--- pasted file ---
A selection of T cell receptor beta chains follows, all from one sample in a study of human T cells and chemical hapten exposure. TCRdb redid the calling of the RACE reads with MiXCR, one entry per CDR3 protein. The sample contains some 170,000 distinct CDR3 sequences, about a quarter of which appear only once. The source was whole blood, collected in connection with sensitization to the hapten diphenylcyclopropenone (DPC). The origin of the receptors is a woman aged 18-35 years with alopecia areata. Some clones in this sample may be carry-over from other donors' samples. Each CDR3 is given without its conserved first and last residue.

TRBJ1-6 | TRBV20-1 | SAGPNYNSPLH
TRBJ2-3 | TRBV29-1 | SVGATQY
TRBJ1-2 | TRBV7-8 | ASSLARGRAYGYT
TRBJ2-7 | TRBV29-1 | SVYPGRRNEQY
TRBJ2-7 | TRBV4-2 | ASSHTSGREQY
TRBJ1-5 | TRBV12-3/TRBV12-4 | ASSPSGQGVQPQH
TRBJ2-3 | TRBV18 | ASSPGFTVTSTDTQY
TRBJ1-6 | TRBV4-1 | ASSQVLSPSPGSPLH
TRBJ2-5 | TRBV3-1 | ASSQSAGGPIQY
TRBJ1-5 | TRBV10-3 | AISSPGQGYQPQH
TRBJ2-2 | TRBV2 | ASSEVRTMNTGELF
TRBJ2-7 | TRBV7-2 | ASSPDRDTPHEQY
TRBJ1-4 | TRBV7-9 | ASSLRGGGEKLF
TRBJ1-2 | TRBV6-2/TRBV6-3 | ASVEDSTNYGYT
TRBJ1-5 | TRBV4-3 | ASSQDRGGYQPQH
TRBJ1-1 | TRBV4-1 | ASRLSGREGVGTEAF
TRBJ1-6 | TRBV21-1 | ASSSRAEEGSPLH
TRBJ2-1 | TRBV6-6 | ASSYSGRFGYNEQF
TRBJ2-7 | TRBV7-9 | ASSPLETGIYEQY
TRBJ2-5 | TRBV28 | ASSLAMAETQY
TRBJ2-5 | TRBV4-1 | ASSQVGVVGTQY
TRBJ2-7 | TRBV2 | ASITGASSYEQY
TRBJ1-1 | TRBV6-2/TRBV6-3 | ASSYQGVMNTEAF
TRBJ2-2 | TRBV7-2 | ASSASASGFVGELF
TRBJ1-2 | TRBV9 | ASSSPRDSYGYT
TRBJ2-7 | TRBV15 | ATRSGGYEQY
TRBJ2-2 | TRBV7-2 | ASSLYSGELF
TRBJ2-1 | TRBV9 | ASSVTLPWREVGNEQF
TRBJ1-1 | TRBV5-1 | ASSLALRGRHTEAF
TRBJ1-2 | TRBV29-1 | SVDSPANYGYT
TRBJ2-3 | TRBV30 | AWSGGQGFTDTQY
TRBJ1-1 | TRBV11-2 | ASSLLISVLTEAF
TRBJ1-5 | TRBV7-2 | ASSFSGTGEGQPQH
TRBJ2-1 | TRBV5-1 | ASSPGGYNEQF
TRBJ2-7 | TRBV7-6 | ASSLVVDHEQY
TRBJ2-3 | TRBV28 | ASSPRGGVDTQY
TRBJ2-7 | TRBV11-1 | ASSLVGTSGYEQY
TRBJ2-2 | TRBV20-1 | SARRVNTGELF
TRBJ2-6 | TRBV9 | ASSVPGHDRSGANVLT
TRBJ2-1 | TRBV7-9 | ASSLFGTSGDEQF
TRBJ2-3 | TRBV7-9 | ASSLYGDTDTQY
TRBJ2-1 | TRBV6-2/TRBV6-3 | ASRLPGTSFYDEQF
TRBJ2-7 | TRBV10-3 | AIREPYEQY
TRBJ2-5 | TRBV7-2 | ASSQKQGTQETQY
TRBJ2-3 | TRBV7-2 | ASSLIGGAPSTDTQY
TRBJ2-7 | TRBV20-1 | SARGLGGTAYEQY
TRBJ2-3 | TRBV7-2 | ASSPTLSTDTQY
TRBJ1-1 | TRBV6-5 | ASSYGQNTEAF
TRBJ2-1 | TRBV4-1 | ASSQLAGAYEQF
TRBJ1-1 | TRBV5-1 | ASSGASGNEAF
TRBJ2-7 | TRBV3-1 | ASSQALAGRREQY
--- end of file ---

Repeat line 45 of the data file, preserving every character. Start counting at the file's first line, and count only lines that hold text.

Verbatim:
TRBJ2-5 | TRBV7-2 | ASSQKQGTQETQY